Cheli Buriel
Graduate Student
Georgetown University



March 11, 2002 


Street Children

Not many people give a second or even first thought to street children, and the violence they encounter on a daily basis.  People tend not to notice homeless, orphaned and runaway children on the streets as they drive or walk by.  We may see children walking aimlessly around, performing dangerous stunts on the streets, walking up and down the streets asking for money, rummaging through garbage dumps for food, or even lying asleep in alleys.  These street children, sometimes referred to as “niños del calle,” or “at-risk minors”, are rarely given attention.  Granted, these children receive national and international attention in terms of education, health and poverty.  There is, however, an important deficiency in preventing the abuse and violent murder of these children.

 There is a certain irony in the fact that many of these children run away from their homes to escape the abuse and violence they encounter there.  Unfortunately, once these children begin their lives on the streets, the abuse and violence continues - their struggle for survival persists.   
More emphasis needs to be placed upon unwanted pregnancies, which lead to the abuse and neglect of children.  Furthermore, it is important to take into account orphans who experience violence from foster parents.  These and other forms of family discord or neglect result in children running away from their homes, embarking on even harsher lives on the streets.  

Street children generally resort to or, rather, are coerced into dealing drugs, performing dangerous street acts, prostituting themselves, stealing, or any number of other detrimental actions in order to survive.  According to the Human Rights Watch street children all over the world, particularly in Latin America, have been subjected to abuse and violence by police.  Many of these children are jailed due to homelessness and stealing,  and police officials have been said to force jailed girls into prostitution or rape them in exchange for their release.  In addition, some officers believe that street children have information about abuses previously committed by the police; therefore some believe that the police lock up these children in order to threaten them not to divulge such information.  Human Rights Watch has noted that “establishing police accountability is further hampered by the fact that the street children often have no recourse but to complain directly to police about police abuses.”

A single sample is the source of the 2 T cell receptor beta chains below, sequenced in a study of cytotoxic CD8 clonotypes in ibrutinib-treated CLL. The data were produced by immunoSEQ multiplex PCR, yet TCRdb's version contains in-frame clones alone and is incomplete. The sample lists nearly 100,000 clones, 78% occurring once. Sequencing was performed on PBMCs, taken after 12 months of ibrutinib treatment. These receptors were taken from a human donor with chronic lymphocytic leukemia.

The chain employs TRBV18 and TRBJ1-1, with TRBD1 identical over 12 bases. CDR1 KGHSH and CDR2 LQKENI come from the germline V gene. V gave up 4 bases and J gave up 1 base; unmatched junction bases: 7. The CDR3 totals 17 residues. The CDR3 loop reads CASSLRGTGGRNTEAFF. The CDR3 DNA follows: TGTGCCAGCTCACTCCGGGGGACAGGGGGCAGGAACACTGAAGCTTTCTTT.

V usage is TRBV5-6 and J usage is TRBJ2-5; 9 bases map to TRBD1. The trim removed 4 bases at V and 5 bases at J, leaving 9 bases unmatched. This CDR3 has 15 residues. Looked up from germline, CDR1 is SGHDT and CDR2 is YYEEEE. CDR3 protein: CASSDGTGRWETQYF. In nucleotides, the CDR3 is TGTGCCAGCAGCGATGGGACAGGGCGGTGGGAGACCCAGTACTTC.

Overall, living and working on the streets is a daily reality for children left orphaned or neglected by family and friends.  These children are forced to fend for themselves, unfortunately leading to physical weaknesses, illness,  even death.  However, there are some fortunate cases where children are able to conquer all the obstacles before them as they live on the streets.  

According to the Casa Alianza organization, one such child from El Salvador by the name of Rutilio was fortunate and strong enough to change his life.  Rutilio lived on the streets of Tegucigalpa, the capital of Honduras, before he turned his life around.  However, Rutilio realizes that even though he was one of the lucky children to escape street life, the situations children are put through that lead them to live on the streets are undeserved.  “I tell you, I might not know math, but I’m not stupid.  Things just don’t add up.  Something is really wrong, and it seems like as things get worse all around, there will be more kids like me. There will be more angry parents, more hurting kids, more kids being killed.  I’m glad I’m off the street now.  The street is nowhere for a kid, but neither are many homes.  Something’s got to change.  Something.” 

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